Dark Room - Bridge Repertory Theater
Dark Room – Bridge Repertory Theater
Review by James Wilkinson
Dark Room is presented by Bridge Repertory Theatre. Written by George Brant. Directed by Olivia D’Ambriosio. Associate Director/Dramaturg: Aleander Platt. Scenic Design: Ryan Bates. Costume Design: Chelsea Kerl. Lighting Design: Stephen Petrilli. Sound Design/Composer: Elizabeth Cahill. Properties: Esme Allen.
While speaking with an audience member after having seen Bridge Repertory Theater’s production of Dark Room, she remarked to me that she found it an interesting piece. “There’s a little something for everyone,” she said. I think she hit the nail on the head. The experience of sitting through Dark Room is most akin to being thrown through a kaleidoscope of shadowy landscapes. By turns sad, funny, disturbing and bizarre, the ground is constantly shifting below your feet. Just as you adjust, we’re off somewhere else. There’s an energy around the piece as though we’re watching it trying to figure out a problem in real time. Try this. Now try this. Here, try this. That didn’t work? Then try this. No? Then how about this? Together we inch along, searching for the answer to a mystery.
What exactly is Dark Room? Well, that’s kind of hard to pin down, especially since the piece is drawing from so many different genres and can be read in so many different ways. It’s a dance piece. It’s a dark comedy. It’s an absurdist sketch. It’s an affecting drama. It’s a sculpture come to life. According to the program, the spark of inspiration for the play is the life and work of Francesca Woodman, a New York-based photographer who tragically took her own life in 1981 at the age of twenty-two. Using the images that Woodman created as a jumping off point, playwright George Brant spins a series of vignettes that director Olivia D’Ambrosio connects with the help of twenty-two different actresses. A woman recounts the death of her young child. Two muses meet on the beach, waiting to stir up some inspiration. Three corpses lie in their caskets, pining for the loved ones they left behind. There is no larger narrative for the audience to follow. Characters in one scene don’t appear or get referred to in others. Each passes, connected only by an echo of theme and the lingering presence of Joni Mitchell’s Blue album.
The two great strengths of this production are the visual direction provided by Olivia D’Ambrosio and the extraordinary collection of actresses that she has assembled. D’Ambriosio created the piece with the cast over a series of development workshops and the care put into the visuals of the piece really shows. As the play progresses from scene to scene like movements within a concerto, there are some stunning stage images to take in. D’Ambriosio treats designer Ryan Bates’ set as a giant puzzle box, capable of hiding actresses until she needs them to pop out and take our attention.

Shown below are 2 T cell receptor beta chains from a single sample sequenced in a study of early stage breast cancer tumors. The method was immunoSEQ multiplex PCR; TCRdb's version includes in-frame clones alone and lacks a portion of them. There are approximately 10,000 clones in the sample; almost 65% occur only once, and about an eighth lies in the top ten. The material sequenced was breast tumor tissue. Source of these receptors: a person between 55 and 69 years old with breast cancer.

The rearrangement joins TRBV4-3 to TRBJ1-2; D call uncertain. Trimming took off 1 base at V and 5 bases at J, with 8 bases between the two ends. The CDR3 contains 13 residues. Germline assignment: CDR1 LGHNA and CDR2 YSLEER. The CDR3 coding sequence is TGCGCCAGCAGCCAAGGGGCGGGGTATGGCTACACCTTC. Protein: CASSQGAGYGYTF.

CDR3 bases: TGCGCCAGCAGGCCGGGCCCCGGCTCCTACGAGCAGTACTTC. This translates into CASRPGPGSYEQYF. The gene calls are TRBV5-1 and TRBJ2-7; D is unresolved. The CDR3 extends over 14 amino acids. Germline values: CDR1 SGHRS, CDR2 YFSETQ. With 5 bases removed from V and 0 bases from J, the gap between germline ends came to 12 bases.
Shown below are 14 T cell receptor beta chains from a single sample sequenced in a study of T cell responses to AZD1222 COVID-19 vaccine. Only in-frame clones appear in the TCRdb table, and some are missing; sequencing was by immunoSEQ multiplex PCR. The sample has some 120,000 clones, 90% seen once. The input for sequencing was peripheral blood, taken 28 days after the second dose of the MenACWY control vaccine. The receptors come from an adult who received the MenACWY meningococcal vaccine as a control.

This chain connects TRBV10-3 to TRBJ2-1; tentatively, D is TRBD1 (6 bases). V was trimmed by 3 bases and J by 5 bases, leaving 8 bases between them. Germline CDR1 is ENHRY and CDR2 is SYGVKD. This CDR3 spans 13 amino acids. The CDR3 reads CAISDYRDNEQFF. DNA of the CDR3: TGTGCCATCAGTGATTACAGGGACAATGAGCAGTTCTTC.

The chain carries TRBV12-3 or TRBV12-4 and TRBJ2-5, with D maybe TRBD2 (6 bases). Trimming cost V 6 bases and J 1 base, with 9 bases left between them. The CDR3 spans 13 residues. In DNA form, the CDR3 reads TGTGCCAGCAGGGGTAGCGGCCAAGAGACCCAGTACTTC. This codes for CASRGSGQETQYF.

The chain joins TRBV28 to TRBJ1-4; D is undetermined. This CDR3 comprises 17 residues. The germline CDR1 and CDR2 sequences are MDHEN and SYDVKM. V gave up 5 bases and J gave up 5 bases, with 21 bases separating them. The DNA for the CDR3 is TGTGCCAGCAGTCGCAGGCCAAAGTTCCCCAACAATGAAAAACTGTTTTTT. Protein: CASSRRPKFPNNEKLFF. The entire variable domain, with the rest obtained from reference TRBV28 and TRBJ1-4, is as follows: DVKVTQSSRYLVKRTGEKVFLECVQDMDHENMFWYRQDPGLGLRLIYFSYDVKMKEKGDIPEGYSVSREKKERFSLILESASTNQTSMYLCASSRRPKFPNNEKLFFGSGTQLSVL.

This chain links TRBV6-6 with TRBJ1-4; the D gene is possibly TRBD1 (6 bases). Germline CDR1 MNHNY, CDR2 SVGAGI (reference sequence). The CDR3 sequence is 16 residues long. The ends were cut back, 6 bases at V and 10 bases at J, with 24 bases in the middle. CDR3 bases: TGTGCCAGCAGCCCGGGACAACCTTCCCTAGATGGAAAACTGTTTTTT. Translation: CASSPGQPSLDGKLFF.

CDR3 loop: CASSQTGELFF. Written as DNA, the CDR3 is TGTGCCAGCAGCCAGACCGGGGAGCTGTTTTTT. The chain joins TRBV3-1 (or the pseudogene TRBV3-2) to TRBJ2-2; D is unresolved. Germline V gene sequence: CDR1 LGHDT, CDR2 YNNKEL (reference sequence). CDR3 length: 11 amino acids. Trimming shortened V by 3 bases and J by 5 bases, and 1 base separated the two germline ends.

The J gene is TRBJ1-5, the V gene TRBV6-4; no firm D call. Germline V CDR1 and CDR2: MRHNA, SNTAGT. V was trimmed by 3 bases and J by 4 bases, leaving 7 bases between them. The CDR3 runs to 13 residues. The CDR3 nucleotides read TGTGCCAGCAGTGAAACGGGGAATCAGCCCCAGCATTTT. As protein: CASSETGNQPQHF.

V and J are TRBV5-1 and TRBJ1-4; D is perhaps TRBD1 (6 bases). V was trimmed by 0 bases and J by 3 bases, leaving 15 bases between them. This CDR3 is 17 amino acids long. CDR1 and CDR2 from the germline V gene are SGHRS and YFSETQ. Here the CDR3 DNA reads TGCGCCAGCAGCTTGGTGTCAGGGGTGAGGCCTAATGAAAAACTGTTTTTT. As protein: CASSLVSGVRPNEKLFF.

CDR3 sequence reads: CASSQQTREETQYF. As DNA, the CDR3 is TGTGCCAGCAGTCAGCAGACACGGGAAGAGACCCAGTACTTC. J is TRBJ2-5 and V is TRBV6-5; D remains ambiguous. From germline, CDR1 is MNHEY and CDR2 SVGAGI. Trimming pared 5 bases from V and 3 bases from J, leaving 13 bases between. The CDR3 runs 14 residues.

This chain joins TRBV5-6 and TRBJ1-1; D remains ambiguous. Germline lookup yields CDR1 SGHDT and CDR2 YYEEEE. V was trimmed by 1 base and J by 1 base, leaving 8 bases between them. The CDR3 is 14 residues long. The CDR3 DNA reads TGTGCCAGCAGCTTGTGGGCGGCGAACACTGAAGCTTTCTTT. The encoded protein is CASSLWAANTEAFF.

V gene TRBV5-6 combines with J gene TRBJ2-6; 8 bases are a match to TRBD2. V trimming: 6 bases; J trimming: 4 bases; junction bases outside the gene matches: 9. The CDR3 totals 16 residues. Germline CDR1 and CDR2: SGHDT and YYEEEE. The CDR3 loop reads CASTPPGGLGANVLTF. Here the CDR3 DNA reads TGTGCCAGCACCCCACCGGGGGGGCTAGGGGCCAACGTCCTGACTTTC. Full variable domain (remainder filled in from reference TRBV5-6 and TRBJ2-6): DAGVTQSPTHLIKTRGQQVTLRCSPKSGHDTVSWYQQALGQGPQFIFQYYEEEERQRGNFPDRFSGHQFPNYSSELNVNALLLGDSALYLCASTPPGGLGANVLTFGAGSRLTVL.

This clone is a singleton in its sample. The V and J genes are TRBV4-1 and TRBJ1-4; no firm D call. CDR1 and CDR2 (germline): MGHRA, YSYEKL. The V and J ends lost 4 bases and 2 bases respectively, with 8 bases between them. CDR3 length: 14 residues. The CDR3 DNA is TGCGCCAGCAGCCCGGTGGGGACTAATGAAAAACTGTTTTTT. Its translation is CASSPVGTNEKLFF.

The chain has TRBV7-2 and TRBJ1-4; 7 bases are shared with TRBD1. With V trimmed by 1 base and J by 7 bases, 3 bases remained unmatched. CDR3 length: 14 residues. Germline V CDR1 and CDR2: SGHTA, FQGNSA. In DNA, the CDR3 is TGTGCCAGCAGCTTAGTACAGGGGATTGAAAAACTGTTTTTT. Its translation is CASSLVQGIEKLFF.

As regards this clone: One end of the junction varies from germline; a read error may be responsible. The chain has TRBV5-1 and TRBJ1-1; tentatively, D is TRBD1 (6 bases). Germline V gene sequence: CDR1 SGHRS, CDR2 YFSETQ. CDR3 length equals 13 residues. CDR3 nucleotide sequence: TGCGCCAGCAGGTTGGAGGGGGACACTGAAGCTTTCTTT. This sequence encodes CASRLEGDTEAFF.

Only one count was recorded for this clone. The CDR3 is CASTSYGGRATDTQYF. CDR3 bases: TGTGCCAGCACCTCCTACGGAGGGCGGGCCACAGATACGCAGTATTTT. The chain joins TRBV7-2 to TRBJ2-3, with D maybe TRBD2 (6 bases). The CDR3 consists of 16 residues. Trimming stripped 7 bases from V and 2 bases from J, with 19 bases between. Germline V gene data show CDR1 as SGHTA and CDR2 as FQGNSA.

The night that I attended the production, the house manager made an impassioned plea to the audience as a part of his pre-show announcements. He encouraged the audience to not worry about “getting it” while watching the performance. To not get caught up in having everything make sense and to look to experience play as you might experience a dream. I have to say that based on that introduction, I was expecting the play to be a lot more abstract than it turned out to be. Audience members who may be wary of abstractions, shouldn’t be afraid to attend Dark Room. Yes, at times, the stories can turn a bit surreal at times, but there’s very little that couldn’t immediately be comprehended.
In fact, I would argue that the production provides a number of signposts guiding the audience towards possible interpretations of what they’re watching. D’Ambriosio’s staging opens with a woman at a second story window, gazing out at the ground below. In one long fluid movement we watch this woman rewind, moving backwards down to the first floor and across the stage. The implication (at least as I took it) is that we’re setting up an investigation of how we got here. By the end of the play, we will watch this woman retrace her steps, climb back up the stairs, go to the window and leap to her death (this isn’t exactly a spoiler since the program highlights that Woodman committed suicide). Why has she done this? Are there clues to be found in the work she left behind and the stories they highlight? The play seems to hint that it’s possible. One vignette features a character literally piecing together a large puzzle. If we could only find the right pieces, it may be able to give us a sense of the whole.
What unfortunately didn’t work for me was the dialogue within the script, which I think is the production’s weak spot. I don’t think it comes close to matching the visuals that the production creates. Characters slip into speaking in overly poetic and clichéd terms that feel shoehorned in rather than genuinely coming from who the characters are. It creates a layer of artificiality that has the nasty habit of deflating the genuine emotional moments that the actors are reaching for.
It’s oddly fitting that the inspiration for Dark Room was the work of a photographer, because my main take away from the production as I left the theater was a series of moments (or snapshots, if you will). At unexpected points through the play, the production will suddenly and briefly pop. An actress will find just the right way to deliver a line or commit to a movement that makes you sit up and take notice. That’s what I mean when I say that it feels the production is working out a problem in real time. It’s always reaching for these moments, trying to make that spark happen. It may not happen all the time, but when it does, it’s thrilling.
Dark Room is presented by Bridge Repertory Theatre July 27-August 16, 2018
For tickets and more information, visit their website: www.bridgerep.org